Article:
(A): Acropora digitifera, (B): Acropora hyacinthus/cytherea, (C): Acropora intermedia/muricata, (D): Pocillopora damicornis, (E): Stylophora pistillata, (F): Dipsastraea pallida/speciosa/favus, (G): Goniastrea aspera, (H): Leptastrea purpurea, (I): Montipora digitata, (J): Oulastrea crispata, (K): Porites cylindrica, and (L): Porites lutea/australiensis. Significant changes (asterisks) in the abundance were determined by Kruskal–Wallis test. Other species are shown in Table S3.

https://doi.org/10.1371/journal.pone.0060952.g005

The ranking of species changed between the periods 1995–2001 and 2002–2009. Some dominant species (e.g., A. digitifera, M. digitata, and S. pistillata) decreased in rank after 2001, while some species (e.g., G. aspera, O. crispata, and P. lutea) increased in rank (Fig. 6).

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Figure 6. Specific rank in abundance from 1995 to 2001 (A) and from 2002 to 2009 (B); a comparison of rankings for the two time periods represents the effects of severe thermal stress events in 1998 and 2001.

Abundances for each species are shown in Table S3. Some notable species are shown in colored fonts. Species rank in abundance for all species (included identified species and spp.) are also shown in the figure.

https://doi.org/10.1371/journal.pone.0060952.g006

Discussion

Region-scale and long-term decreases in coral cover

Our analyses indicate that coral cover on the anthropogenically turbid reefs of Okinawa Island steadily declined (from 24.4% to 7.5%; 1.1%/year) throughout the study period (1995–2009) and suggest that the reefs may be less resilient to recovery than non-turbid or historically turbid reefs. The bleaching event in 1998 was the largest negative impact on coral cover on the island during the study period, and the bleaching event in 2001 was relatively inconsequential compared to the event in 1998. Although there were no bleaching events after 2001, the coral cover on reefs remained low (less than 10%) after the 2001 event. In contrast, corals from non-turbid reefs on nearby Sesoko Island exhibited greater recovery after the bleaching events [20]. This implies that the anthropogenically turbid reefs of Okinawa have lower resilience, perhaps as a direct consequence of recent terrestrial runoff. Terrestrial runoff generally has a negative impact on larval settlement, juvenile growth, and survival [15].

Species-specific responses to thermal and turbid stresses

Our dataset indicates that the corals most susceptible to catastrophic declines in abundance in response to recent thermal and turbidity stresses on Okinawa Island are those with tabular and branching morphologies (e.g., A. aspera, A. digitifera, A. hyacinthus/cytherea, A. intermedia/muricata, A. tenuis, P. damicornis, and S. pistillata), but others (e.g., P. cylindrica and M. digitata) and all massive corals (e.g., D. pallida/speciosa/favus, G. aspera, and P. lutea/australiensis) were relatively unaffected (Table S5). This finding suggests that the effects of the stresses are growth form-specific. Many surveys have demonstrated that, worldwide, tabular and branching corals generally suffer higher rates of mortality than massive corals [20], [27][30]. Massive corals are characterized by thick tissue layers that have been hypothesized to have a photoprotective effect on symbiotic dinoflagellates [29]. An expansion and contraction of thick tissues provides a rapid and flexible means of regulating radiant flux reaching zooxanthellae during the thermal stress events and therefore the retracted state of tissue protects the symbionts via self shading [29], [31]. Recent experimental results with sea anemones also support a photoprotective role for thicker host tissues [32]. Moreover, massive corals are generally more resistant to turbid conditions than are tabular and branching corals [17], [33], [34]. In addition to tissue properties, however, the differential susceptibility of corals to thermal and turbidity stresses may be explained by other mechanisms, such as differences in metabolic rate [35], mass-transfer rate [36], stress tolerance among Symbiodinium clades [37], [38], and feeding strategy [39].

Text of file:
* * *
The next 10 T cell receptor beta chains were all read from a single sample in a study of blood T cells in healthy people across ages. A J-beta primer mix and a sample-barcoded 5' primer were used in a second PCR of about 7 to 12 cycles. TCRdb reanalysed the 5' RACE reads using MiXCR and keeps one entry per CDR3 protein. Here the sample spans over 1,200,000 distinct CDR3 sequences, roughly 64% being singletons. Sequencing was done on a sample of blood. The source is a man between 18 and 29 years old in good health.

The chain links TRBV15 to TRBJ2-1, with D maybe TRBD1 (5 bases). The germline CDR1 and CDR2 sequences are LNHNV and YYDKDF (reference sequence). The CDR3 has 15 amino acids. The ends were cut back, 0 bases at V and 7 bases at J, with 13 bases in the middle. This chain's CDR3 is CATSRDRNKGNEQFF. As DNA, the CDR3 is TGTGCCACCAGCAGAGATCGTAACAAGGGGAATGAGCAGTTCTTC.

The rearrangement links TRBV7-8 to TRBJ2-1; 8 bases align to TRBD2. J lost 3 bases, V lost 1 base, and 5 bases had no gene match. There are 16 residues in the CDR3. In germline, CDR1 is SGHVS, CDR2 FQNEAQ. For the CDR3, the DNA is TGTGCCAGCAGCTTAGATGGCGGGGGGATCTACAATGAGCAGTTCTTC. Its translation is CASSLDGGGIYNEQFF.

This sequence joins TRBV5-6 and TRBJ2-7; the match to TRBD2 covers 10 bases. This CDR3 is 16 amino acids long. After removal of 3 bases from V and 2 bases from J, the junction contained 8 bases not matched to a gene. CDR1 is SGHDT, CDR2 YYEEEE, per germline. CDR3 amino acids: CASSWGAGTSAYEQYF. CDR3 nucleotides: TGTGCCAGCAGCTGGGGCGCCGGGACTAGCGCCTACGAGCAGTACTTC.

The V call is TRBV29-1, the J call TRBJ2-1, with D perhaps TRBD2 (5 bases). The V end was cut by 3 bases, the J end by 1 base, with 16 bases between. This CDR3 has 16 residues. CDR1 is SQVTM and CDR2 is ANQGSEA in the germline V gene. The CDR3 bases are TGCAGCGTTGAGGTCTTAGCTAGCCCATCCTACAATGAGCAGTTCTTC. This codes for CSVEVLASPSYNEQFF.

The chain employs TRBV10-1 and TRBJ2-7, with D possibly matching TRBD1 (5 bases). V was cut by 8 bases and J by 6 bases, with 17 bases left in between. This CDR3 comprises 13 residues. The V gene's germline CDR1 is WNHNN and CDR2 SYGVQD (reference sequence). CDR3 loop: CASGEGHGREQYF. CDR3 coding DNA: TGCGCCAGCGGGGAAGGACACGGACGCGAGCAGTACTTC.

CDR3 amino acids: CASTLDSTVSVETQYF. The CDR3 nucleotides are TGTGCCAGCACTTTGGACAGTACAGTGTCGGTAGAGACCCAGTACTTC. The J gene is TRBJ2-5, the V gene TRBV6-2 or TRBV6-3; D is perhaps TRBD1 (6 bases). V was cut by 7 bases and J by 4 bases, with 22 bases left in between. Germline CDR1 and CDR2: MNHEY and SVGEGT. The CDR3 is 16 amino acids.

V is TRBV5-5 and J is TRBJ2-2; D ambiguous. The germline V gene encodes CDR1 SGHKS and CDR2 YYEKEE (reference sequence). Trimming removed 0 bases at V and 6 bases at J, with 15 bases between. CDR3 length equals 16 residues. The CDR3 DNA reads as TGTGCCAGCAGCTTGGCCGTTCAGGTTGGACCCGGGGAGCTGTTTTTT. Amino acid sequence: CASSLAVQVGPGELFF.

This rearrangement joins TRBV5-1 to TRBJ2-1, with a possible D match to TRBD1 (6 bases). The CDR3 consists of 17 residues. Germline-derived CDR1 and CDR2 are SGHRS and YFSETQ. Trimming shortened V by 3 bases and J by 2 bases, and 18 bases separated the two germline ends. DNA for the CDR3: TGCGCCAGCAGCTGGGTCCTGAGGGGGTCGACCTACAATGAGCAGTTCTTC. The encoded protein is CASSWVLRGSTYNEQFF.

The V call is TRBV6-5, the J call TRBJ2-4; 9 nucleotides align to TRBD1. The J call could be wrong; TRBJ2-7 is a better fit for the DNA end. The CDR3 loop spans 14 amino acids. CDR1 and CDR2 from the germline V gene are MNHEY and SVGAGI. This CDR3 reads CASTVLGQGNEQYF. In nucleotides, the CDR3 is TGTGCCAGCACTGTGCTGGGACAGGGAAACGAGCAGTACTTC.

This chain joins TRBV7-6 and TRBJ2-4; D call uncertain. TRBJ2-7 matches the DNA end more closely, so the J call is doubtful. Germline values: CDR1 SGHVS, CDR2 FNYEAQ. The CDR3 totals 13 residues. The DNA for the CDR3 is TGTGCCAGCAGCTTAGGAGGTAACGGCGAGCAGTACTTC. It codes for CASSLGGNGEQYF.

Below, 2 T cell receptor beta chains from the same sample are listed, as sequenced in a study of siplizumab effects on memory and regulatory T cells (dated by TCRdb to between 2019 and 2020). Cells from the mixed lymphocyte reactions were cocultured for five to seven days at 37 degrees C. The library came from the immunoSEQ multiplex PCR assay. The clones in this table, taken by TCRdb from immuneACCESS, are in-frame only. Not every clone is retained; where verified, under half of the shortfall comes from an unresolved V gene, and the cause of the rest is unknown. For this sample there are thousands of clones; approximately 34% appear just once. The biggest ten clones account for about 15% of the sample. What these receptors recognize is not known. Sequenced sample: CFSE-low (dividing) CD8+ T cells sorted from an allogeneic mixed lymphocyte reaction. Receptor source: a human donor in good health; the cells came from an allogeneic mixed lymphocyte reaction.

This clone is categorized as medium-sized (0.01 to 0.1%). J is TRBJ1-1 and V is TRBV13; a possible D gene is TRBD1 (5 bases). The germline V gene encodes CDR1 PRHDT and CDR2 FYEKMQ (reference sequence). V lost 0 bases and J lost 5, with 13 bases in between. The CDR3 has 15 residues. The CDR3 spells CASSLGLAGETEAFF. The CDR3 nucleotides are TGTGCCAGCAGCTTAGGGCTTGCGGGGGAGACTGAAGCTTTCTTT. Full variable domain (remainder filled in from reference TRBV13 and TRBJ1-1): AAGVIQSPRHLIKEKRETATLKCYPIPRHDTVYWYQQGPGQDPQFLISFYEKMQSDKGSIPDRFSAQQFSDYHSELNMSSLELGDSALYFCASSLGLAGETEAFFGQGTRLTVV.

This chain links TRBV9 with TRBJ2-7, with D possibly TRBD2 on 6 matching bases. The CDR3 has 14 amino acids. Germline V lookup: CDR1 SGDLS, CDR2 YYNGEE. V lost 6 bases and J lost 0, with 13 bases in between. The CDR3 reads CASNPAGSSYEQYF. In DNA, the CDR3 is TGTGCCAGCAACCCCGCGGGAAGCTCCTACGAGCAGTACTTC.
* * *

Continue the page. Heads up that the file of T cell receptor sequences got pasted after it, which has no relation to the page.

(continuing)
The branching coral species P. damicornis and S. pistillata gradually recovered after bleaching events on Okinawa Island probably because they are characterized by unique reproductive strategies. Corals that reproduce by spawning (e.g., species of Acropora, Montipora, Dipsastraea, and Porites) release eggs and sperm during a restricted time of year (generally in June on Okinawa Island) [40]. However, P. damicornis and S. pistillata release planula larvae throughout the year [40], [41]; consequently, abundances of these species could recover quickly in response to disturbance.

High turbidity, influenced by recent (post World War II) terrestrial runoff, could have caused a reduction in resilience of tabular and branching Acropora species to severe thermal stress events, because the corals could not have adapted to such a relatively short-term decline in water quality (Fig. 7). Some tabular and branching Acropora species on nearby Sesoko Island also declined following the bleaching events, but have shown some signs of recovery since then [20]. This implies that the corals on Sesoko Island have a higher resilience to thermal stress. This is likely related to differences in turbidity between our study reefs and those on Sesoko Island. Our study sites were located near river mouths and have been continuously affected by high turbidity, as a result of recent (post World War II) human activity (e.g., terrestrial runoff related to agriculture and land-development projects), while Sesoko Island is characterized high water transparency. Interestingly, on nearshore reefs of the central GBR, where turbid conditions have been continuous for the past thousands of years [42], some Acropora species have continuously survived for a long time and appear to have adapted to turbidity and thermal stresses [16]. Corals on Okinawa Island may have declined in part because they have not yet adapted or acclimatized to the turbid conditions recently developed on the island.